Tom was away on business during the past five days, which meant I had little time for writing and personal crafting.  There was lots of time for playing games, reading books, drawing, wiggling loose teeth (Chick) and outside rambling.  After a long cold Sunday at the park, the kids snuggled on the couch to watch The Muppets Take Manhattan with buttery popcorn and blankets.  At one point Chick, who had earlier been mildly offended when friends and family called it a "girl weekend"  because it felt like that implied that we were excluding papa, turned to me with a worried look because she thought she was having too much fun without him.  My wee worrier was even worried about not worrying enough.   She eventually settled, and we all fell into a comfortable/awkward, necessary rhythm until last night when Tom arrived home.

And, so my Treasured feature is a day late.   

Baby Elephant's Trunk, written  by Sesyle Joslin and illustrated by Leonard Weisgard in 1961, is just about the sweetest, most adorable little book around.  While nibbling on his before dinner snack of a loaf of bread,  Baby Elephant discovers he is going to France and his Mama asks him to pack his trunk with all of his special, necessary personal items and teaches him the French words for most.  Baby Elephant is a bit silly, though, and there is some snorty elephant laughter.  Oh, you have to read this book!  There is even a tiny glossary in the back. And, the illustrations couldn't be more perfect and lovely.

 xo e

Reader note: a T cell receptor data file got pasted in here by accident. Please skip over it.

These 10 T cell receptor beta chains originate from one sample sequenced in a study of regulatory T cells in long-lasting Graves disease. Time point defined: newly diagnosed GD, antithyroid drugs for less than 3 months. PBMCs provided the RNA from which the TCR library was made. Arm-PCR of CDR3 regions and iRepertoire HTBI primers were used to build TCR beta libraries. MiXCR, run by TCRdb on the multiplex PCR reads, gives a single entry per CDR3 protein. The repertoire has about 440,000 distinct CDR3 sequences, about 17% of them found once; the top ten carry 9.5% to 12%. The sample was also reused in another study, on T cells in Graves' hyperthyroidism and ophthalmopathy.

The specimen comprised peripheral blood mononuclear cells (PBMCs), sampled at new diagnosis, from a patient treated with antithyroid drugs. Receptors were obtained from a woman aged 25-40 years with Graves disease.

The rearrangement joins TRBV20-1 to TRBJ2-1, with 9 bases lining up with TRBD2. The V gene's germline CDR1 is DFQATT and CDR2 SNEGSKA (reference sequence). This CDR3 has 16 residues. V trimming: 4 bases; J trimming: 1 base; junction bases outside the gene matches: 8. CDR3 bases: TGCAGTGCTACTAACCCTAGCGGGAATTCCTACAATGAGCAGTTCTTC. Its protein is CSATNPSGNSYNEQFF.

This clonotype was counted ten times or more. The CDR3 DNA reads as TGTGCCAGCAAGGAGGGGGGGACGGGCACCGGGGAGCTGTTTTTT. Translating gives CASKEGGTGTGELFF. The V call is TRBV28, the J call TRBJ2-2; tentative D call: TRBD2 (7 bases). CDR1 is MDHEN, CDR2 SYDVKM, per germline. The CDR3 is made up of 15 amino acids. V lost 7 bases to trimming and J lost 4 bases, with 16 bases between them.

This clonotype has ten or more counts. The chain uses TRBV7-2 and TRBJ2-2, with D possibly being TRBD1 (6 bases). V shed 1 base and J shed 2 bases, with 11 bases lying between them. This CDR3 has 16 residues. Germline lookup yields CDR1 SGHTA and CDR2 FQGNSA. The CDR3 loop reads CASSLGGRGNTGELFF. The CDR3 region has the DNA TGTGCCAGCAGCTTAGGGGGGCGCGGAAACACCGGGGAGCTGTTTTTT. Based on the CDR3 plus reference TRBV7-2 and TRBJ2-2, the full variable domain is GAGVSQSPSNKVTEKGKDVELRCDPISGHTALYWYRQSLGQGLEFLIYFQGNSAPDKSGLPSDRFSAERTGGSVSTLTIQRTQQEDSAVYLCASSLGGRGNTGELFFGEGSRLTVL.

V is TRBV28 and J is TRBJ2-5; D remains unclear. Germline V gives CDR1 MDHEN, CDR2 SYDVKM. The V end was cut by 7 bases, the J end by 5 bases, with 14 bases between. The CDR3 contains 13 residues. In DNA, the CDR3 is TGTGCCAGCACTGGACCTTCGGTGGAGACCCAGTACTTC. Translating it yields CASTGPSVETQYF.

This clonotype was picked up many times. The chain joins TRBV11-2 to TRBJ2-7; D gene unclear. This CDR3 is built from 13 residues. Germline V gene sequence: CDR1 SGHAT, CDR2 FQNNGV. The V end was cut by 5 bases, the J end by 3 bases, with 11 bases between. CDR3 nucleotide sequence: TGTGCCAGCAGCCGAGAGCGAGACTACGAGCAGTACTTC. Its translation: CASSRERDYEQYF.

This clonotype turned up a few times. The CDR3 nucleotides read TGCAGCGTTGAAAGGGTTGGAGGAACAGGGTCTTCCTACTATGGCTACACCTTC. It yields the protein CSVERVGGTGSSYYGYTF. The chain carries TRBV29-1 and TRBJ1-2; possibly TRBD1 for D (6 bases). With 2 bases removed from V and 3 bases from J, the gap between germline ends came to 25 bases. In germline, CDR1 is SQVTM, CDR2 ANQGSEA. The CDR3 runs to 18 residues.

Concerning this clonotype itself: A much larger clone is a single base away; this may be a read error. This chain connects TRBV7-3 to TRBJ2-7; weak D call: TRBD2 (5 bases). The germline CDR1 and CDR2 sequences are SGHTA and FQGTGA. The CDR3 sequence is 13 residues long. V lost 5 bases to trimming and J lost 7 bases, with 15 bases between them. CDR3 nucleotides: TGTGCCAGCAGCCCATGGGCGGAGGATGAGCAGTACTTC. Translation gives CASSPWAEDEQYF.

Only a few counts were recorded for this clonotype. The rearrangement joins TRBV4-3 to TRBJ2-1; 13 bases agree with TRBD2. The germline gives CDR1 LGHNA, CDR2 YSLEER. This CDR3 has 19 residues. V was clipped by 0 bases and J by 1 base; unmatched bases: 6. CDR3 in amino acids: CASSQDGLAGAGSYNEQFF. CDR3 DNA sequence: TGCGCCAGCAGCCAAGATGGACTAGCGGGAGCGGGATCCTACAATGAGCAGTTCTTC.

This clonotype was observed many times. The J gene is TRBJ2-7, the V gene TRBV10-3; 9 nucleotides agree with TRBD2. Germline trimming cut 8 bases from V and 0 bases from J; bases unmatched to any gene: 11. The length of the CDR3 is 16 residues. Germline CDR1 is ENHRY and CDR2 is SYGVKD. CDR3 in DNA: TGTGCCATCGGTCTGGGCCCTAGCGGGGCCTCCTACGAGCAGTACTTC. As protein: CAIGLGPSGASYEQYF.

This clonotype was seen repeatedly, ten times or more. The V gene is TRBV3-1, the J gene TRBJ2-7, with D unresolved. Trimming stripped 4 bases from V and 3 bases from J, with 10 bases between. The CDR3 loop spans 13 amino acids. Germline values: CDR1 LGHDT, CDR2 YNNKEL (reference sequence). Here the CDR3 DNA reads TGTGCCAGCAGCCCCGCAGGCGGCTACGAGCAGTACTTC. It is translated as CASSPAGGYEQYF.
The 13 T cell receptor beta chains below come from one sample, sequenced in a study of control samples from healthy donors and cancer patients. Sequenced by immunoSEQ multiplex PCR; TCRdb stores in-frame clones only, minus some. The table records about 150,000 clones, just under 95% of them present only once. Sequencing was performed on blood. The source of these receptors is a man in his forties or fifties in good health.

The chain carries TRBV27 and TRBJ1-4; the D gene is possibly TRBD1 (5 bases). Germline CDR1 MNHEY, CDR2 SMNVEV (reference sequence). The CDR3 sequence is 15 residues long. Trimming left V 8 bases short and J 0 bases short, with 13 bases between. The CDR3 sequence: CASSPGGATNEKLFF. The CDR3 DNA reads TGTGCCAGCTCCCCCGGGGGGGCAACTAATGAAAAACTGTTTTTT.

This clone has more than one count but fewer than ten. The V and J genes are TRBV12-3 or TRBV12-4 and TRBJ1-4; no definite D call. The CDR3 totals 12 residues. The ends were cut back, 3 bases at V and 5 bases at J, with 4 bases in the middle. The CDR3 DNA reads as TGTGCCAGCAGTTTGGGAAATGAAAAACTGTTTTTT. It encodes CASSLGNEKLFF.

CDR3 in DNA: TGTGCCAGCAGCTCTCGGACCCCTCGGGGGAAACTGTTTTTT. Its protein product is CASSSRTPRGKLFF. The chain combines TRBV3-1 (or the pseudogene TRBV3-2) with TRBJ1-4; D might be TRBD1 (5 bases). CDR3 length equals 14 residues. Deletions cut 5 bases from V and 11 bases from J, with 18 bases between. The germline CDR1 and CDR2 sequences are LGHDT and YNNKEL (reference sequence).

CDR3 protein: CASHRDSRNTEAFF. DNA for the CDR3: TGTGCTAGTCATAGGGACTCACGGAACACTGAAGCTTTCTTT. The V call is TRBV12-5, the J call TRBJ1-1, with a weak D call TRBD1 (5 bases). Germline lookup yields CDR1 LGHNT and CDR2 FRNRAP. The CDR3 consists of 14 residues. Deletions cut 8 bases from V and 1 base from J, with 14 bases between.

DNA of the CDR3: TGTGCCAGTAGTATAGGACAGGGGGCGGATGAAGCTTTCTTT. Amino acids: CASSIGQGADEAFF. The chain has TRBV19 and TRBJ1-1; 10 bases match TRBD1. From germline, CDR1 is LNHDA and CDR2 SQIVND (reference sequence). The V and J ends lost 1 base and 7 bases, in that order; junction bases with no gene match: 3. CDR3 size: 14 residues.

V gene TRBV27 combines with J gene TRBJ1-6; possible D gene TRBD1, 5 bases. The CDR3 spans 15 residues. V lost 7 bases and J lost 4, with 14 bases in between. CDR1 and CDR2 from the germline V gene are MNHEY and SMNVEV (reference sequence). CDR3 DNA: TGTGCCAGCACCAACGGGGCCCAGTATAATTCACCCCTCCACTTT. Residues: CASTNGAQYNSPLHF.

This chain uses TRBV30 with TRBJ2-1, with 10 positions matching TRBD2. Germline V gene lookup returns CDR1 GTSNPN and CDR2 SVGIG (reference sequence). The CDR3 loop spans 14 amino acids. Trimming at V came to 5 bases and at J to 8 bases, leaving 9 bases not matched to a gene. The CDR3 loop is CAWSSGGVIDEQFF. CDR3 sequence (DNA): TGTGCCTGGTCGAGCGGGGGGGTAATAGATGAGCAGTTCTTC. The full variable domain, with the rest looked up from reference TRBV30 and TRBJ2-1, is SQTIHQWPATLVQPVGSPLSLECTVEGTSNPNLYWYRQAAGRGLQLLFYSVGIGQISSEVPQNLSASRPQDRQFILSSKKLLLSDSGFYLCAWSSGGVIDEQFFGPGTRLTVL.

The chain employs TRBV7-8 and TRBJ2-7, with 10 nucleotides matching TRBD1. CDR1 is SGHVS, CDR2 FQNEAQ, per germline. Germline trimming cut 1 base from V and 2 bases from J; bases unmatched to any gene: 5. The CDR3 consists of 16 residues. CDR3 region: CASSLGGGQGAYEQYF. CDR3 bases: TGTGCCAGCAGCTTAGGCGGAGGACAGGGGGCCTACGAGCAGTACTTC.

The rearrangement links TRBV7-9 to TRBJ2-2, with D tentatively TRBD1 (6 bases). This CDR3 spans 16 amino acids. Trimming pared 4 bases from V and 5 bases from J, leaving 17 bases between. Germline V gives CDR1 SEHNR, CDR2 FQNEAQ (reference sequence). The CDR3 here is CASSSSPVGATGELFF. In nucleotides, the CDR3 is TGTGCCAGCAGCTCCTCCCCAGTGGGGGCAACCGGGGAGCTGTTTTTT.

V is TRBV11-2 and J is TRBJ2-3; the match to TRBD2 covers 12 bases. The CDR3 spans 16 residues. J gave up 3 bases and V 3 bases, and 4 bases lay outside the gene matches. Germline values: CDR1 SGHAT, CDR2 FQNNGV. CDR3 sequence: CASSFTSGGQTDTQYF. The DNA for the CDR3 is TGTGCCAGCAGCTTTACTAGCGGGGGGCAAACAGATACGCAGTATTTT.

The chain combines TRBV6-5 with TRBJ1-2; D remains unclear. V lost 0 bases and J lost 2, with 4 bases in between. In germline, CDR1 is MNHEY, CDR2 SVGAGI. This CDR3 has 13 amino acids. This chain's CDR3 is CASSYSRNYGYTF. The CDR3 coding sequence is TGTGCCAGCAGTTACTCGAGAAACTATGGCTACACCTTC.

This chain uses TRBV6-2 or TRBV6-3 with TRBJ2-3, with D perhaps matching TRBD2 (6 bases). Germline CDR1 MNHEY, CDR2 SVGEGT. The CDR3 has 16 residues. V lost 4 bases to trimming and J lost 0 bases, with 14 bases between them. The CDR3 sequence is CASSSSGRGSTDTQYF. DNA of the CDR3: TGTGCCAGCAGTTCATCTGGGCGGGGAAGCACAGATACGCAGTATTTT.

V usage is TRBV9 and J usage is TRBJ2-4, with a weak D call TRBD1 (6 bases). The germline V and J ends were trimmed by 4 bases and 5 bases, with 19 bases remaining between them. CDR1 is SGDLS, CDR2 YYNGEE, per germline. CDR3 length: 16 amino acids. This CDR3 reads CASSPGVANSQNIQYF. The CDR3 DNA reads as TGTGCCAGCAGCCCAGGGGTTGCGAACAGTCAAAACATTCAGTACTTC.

not indoors


The left handed painting is going to have to wait until next week.

We spent almost the entire day outside - at the park, in our yard, in the outdoor produce section at our local market (where they are selling local pussy willow branches and mangoes from Peru).


The kids collected birch bark and rediscovered all of the nooks and crannies on our back porch.

And, when we were inside, Chick wrapped herself in a blanket and stood in front of the window letting the gusts of wind blow over her.


Happy weekend to all.

xo e

lefty.

I sat on the front steps of our house for 30 minutes, and with a Sharpie and kraft cardstock on a clipboard in hand, I drew left handed pictures of three spring things. I plan on adding color tonight, and then, hopefully, posting results tomorrow.



These are the three real life spring things. I'll also post some tips about left handed drawing (or drawing with your non-dominant hand) and how, for me, it often feels like the most paired down, authentic way to create.

Eeeeep! Bright green shoots!

xo e

* treasured *


Each Wednesday I post about some sort of treasure I found during the past week. It might be thrifted or found on a walk or whispered in my ear or discovered on a dark shelf in the basement. Something. Anything that makes me feel lucky and thankful. It doesn't necessarily have to make its way home with me - it just has to be noticed. The idea is for it to cost very little and feel very big. After all, this isn't about acquiring new things; it is about paying better attention to the world around me.


If you discovered a treasure this week (a new friend, a snow fairy, a fancy dish at the thrift store, a bird's nest) please do share it, as well as any links, in the comments section below.